We are beings of offense, collectors of rights and wrongs. Judgment is our guiding voice: “Look, over there, how hideous, how bold, how disgusting, how risque, how inappropriate, how divine, how unfair, how rude, how insensitive, how mean, how narcissistic, how beautiful, how perfect.”
Then there’s the voice from the Land of Me. “I’m not getting what I need,” it says. “I deserve more. I got screwed. They took advantage of me. They treat me like I’m invisible. It’s never what I want. I don’t matter. I’m not attractive. I’m better than him. She’d never be interested in me. Nobody cares about me. Why am I never chosen? Why was I born like this? Why am I singled out? Why am I being punished? How come nothing good ever happens to me?”
The Shamans of Ancient Mexico contend that we spend the lion’s share of our vital force, our life’s energy, judging and being offended by the world and those who inhabit it. To counter offense we might develop and accumulate an identity of accomplishments. “I can take it,” our accomplishments enable us to say. “I’ll survive. Inwardly I know I’m worth more. Look how well I dress—I’m coordinated. I have lots of friends who keep in touch. I’m well-respected where I work. I’m always polite. I say my prayers. I donate. I care. I walk for causes. I read a lot. I have many “Likes.” People like my pictures. I’m funny.”
So constructed are we of rights, wrongs and likes that we know not who we really are beneath those mountains of offense. We perceive ourselves and the world around us through the narrowly burdensome lens of where we stand vis-à-vis our fellow human beings. We navigate our lives to constantly improve that position, with better homes, bodies, cars, jobs, friends, lovers, companions, environments. Our obsession with improvement puts blinders upon our real possibilities.
The Shamans of Ancient Mexico claim that we are magical beings capable of stupendous actions and experiences. However, as long as we spend the capital of our human time in being offended we have no accrued savings, no energy for true self-actualization. The Shamans suggest that we can build our energy savings bank by thoroughly appreciating the petty tyrants who so offend us. Rather than spending energy capital on constantly being offended, Shamans bank their energy by stripping away the shackles of self-importance.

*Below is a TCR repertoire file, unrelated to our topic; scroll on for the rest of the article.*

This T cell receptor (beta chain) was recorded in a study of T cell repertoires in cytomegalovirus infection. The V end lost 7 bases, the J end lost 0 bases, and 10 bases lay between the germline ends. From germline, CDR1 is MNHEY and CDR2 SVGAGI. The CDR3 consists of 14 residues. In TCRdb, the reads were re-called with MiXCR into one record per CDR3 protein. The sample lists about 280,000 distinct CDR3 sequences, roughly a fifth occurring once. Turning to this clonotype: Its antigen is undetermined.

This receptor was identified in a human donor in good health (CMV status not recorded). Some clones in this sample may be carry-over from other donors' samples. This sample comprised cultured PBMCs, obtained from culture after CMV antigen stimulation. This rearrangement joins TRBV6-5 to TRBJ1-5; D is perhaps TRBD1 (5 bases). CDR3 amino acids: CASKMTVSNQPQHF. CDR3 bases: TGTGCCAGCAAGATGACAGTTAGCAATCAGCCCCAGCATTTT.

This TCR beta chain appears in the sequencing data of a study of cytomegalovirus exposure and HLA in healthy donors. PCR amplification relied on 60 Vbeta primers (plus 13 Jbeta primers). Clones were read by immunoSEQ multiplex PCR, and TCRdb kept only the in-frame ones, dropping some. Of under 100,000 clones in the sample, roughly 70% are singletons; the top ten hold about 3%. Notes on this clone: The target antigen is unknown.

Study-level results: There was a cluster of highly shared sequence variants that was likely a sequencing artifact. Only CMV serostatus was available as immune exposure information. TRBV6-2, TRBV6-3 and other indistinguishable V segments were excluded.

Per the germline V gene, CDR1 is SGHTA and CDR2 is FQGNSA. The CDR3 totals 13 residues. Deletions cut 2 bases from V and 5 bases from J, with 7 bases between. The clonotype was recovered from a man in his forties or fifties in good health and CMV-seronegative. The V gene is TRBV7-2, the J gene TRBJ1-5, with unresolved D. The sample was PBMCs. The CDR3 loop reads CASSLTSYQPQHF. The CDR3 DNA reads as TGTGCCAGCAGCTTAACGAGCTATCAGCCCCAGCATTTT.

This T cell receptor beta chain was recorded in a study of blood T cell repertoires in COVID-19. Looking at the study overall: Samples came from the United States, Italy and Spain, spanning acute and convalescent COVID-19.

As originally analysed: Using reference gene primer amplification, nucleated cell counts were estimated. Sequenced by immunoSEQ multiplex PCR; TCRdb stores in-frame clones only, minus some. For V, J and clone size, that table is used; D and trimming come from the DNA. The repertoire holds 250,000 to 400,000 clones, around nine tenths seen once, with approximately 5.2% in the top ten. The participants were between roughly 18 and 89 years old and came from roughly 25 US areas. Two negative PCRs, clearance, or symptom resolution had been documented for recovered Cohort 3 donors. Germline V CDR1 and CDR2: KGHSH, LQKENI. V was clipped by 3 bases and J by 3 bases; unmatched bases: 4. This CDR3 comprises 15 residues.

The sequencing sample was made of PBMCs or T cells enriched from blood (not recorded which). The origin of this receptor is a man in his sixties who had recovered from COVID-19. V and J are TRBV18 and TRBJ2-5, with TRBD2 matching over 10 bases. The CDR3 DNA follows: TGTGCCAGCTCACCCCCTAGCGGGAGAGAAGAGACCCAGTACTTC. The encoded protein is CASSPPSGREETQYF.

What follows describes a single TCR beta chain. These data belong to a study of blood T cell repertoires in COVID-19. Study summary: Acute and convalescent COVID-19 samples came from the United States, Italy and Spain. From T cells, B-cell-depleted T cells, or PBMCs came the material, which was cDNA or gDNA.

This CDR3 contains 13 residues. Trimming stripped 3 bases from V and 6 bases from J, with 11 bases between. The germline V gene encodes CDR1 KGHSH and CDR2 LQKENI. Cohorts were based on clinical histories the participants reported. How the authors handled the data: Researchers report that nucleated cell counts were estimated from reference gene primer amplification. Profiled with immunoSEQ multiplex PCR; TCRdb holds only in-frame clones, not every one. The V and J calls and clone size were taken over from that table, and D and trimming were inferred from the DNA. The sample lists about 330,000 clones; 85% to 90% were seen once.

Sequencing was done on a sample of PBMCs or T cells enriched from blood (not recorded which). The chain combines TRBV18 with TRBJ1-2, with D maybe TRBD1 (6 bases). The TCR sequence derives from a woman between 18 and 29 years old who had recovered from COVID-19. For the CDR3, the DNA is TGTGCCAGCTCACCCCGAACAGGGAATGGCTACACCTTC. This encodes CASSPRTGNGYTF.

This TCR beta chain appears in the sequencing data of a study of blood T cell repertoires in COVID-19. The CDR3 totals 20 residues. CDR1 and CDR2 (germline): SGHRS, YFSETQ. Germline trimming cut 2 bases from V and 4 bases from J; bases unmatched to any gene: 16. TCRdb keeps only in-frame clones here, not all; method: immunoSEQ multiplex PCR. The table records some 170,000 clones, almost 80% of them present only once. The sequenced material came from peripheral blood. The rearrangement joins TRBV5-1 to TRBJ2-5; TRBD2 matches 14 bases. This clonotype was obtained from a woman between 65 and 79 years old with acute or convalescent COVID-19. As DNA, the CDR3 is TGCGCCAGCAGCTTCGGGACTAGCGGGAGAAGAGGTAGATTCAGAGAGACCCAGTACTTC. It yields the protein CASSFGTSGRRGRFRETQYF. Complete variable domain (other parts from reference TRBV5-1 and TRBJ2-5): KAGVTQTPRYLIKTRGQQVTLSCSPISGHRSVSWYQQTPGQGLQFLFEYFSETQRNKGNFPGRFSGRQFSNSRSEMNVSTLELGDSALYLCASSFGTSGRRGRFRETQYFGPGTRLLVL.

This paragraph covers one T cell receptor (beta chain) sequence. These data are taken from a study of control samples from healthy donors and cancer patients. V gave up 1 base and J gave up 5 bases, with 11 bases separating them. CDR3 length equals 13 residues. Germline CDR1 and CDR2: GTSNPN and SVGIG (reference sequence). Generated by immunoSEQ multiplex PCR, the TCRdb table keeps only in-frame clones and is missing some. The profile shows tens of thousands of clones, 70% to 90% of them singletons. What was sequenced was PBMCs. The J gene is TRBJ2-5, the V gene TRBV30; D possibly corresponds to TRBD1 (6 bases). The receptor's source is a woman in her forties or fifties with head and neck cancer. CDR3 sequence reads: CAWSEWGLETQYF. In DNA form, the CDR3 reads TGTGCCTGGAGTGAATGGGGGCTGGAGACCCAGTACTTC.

“This is the room they stuck me in, with that kid upstairs jumping on the bed for hours! I should complain!” we might say, taking offense at a situation we find ourselves in. Such complaining, the Shamans contend, will get us nowhere. “Thank you,” a Shaman would say, “for reminding me not to waste my energy on being offended. Let me instead be more fully present to the moment and all the magic that surrounds me.”
Eventually, we notice that the world is quite ready to open, expand and reveal its deeper truths, beauties, and mysteries as we drop the veil of offense and navigate instead with awe. As we follow the signs magically placed before us, by reinterpreting and reworking that which has offended us, we offer ourselves a new and different world in which to navigate. Without offense, life and the world we inhabit become a totally different and very inviting, magical place. We might even find ourselves suddenly offered something that we could previously only have dreamed of.
Navigating through the magic,